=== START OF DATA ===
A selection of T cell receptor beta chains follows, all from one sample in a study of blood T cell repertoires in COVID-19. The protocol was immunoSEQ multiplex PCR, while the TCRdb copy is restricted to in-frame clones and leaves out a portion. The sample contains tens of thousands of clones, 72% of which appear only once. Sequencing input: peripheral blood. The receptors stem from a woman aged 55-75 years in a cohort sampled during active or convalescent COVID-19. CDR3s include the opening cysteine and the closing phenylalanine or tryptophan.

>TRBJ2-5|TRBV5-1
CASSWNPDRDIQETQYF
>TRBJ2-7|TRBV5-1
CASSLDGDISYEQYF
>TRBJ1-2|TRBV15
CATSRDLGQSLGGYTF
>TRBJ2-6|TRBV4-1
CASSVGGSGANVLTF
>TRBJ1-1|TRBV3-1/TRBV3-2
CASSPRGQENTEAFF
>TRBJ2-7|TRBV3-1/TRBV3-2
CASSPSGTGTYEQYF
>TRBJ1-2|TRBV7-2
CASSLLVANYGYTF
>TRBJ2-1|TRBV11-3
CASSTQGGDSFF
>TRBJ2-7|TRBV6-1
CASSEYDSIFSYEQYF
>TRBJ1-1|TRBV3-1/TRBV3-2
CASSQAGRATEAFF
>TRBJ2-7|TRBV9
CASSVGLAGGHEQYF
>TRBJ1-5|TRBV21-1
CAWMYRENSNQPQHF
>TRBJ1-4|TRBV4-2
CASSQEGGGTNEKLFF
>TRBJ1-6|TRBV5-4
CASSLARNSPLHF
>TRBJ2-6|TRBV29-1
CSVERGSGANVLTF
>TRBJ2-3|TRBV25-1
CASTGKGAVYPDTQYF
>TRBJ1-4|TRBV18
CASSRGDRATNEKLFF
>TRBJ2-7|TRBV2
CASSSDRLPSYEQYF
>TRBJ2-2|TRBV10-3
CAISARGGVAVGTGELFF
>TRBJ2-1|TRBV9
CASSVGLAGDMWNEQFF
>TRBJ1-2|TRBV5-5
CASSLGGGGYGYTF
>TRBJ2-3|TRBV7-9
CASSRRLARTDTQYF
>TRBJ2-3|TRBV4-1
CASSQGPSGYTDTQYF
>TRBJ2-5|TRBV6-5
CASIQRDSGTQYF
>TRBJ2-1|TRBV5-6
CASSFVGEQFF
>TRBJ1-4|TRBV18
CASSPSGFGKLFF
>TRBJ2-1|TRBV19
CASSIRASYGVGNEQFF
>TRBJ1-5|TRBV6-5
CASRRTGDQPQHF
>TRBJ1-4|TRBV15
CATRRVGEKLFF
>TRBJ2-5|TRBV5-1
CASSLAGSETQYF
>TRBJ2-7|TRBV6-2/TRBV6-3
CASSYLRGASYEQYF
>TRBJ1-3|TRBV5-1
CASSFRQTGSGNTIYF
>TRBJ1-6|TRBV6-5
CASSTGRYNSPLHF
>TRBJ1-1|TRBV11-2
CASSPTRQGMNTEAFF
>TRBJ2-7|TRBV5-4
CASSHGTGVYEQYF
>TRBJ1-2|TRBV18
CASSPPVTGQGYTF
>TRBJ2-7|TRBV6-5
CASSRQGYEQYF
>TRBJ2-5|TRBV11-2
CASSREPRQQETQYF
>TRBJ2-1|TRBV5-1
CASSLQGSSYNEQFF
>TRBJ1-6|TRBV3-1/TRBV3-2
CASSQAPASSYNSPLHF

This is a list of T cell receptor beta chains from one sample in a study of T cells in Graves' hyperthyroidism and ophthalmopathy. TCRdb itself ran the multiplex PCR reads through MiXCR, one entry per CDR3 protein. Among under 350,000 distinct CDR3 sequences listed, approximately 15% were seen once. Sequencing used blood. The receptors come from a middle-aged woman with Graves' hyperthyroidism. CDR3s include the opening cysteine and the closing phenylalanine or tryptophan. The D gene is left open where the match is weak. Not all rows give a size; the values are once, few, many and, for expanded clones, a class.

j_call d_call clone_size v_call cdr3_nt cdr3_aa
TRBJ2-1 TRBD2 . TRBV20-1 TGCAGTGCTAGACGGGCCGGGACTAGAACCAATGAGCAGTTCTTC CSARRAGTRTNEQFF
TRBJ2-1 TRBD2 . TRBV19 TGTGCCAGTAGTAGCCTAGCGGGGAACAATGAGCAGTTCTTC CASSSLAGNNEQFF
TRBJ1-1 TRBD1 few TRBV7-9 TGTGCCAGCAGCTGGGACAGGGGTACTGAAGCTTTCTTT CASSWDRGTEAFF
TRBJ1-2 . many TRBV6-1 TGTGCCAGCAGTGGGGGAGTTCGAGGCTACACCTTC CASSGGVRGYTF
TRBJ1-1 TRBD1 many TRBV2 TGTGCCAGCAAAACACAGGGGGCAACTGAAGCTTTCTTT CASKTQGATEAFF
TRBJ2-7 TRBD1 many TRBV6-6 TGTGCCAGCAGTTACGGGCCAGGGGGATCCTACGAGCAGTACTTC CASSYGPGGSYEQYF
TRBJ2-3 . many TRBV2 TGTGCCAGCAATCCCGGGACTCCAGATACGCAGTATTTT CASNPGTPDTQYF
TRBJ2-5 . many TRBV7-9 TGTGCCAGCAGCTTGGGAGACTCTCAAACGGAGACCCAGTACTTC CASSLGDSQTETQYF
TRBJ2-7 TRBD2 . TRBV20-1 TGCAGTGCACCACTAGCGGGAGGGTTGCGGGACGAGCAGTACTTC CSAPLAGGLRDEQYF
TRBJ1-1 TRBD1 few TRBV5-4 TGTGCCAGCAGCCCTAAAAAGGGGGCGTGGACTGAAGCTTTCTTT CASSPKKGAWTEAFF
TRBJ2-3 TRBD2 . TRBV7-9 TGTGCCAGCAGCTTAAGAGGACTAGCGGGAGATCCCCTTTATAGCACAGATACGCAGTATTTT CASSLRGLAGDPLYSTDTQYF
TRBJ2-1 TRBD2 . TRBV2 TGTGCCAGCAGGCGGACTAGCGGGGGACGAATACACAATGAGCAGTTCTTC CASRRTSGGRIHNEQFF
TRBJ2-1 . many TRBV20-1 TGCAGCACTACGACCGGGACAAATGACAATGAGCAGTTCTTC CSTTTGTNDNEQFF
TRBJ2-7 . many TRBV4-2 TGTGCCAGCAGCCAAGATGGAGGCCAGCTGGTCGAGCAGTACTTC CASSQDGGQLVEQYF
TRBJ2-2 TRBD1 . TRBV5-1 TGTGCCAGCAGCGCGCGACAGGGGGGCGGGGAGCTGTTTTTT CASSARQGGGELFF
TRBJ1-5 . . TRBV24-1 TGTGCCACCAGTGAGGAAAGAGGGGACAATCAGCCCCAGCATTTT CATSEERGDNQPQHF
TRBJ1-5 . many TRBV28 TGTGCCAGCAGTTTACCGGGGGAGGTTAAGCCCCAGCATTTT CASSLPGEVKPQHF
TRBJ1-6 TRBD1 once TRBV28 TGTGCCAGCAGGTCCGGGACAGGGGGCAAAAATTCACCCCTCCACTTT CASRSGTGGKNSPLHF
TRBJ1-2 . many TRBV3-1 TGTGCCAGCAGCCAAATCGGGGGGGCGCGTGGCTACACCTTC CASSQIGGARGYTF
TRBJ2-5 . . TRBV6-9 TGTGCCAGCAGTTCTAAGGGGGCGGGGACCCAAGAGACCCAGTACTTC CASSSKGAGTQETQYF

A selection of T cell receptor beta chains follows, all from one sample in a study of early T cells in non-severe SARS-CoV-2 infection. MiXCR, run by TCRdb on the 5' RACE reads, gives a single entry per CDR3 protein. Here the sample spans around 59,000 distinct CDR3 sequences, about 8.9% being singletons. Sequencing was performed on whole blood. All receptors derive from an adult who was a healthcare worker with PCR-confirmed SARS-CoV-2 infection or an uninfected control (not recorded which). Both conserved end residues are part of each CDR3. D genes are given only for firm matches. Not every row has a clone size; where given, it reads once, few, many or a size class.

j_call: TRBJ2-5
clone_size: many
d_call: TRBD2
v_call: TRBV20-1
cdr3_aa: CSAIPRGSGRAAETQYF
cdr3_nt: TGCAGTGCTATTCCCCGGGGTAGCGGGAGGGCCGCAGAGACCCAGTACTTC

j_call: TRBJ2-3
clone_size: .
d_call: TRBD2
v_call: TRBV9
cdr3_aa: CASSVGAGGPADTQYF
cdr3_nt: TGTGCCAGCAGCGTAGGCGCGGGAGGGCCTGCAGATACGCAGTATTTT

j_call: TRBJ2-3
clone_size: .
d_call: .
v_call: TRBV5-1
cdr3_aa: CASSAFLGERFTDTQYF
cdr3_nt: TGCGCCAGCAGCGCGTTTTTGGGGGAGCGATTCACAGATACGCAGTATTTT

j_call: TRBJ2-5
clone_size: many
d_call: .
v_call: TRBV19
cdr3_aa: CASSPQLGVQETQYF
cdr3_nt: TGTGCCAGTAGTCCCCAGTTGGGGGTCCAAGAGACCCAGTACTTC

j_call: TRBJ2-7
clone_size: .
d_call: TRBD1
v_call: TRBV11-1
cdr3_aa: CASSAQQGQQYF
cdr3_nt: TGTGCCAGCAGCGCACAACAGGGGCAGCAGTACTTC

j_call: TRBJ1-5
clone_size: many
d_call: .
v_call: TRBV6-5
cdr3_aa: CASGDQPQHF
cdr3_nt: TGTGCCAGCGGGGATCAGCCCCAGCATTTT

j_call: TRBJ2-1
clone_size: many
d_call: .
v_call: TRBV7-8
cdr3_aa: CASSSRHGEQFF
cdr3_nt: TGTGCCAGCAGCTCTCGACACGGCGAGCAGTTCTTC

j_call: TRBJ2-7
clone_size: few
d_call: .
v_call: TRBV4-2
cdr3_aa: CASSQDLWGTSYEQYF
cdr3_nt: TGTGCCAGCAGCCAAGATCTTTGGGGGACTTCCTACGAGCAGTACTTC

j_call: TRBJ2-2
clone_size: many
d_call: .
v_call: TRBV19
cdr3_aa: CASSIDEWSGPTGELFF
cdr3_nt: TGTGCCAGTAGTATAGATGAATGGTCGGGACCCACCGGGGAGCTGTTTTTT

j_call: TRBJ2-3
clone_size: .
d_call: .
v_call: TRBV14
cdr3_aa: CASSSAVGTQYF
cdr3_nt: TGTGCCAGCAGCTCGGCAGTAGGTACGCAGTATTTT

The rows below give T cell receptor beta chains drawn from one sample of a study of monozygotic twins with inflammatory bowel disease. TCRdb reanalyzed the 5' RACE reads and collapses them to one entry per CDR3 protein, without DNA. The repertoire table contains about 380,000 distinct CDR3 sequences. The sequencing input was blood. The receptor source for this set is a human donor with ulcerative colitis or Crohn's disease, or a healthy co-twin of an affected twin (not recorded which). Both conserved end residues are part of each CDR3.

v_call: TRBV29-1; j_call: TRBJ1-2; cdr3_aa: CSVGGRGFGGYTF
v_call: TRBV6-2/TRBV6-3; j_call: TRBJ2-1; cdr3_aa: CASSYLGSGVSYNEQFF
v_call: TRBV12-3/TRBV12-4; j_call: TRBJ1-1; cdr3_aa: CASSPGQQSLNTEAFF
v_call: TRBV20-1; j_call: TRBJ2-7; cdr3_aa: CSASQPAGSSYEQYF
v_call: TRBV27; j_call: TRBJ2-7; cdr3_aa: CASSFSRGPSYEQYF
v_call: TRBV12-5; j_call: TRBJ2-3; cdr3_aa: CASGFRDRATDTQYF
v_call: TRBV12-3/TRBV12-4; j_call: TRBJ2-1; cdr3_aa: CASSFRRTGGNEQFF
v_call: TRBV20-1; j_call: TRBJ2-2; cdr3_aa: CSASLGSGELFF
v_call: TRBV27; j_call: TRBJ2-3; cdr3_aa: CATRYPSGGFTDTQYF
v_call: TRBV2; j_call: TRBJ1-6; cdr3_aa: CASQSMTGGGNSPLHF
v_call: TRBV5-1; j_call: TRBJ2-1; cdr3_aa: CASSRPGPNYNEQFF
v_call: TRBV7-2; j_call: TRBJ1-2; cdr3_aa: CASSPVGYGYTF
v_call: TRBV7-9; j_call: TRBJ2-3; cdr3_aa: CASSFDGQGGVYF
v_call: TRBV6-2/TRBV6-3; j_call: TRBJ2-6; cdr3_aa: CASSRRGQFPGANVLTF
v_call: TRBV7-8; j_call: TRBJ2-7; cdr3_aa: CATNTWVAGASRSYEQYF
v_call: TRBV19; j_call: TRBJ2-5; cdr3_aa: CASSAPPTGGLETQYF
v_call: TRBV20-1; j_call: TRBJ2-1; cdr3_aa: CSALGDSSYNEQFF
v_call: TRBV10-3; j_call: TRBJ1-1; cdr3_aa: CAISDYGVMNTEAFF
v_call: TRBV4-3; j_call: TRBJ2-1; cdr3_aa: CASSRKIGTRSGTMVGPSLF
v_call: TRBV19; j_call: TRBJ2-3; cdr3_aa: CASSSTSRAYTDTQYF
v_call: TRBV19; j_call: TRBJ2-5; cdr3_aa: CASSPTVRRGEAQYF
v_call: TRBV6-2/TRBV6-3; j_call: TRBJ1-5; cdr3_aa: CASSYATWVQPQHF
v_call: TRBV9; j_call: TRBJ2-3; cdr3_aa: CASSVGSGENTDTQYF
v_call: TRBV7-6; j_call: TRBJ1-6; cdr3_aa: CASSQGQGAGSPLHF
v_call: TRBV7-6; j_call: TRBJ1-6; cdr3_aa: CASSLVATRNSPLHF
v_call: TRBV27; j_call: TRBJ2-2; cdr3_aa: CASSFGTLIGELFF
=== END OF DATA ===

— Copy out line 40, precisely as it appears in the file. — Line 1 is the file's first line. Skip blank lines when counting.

>TRBJ2-1|TRBV9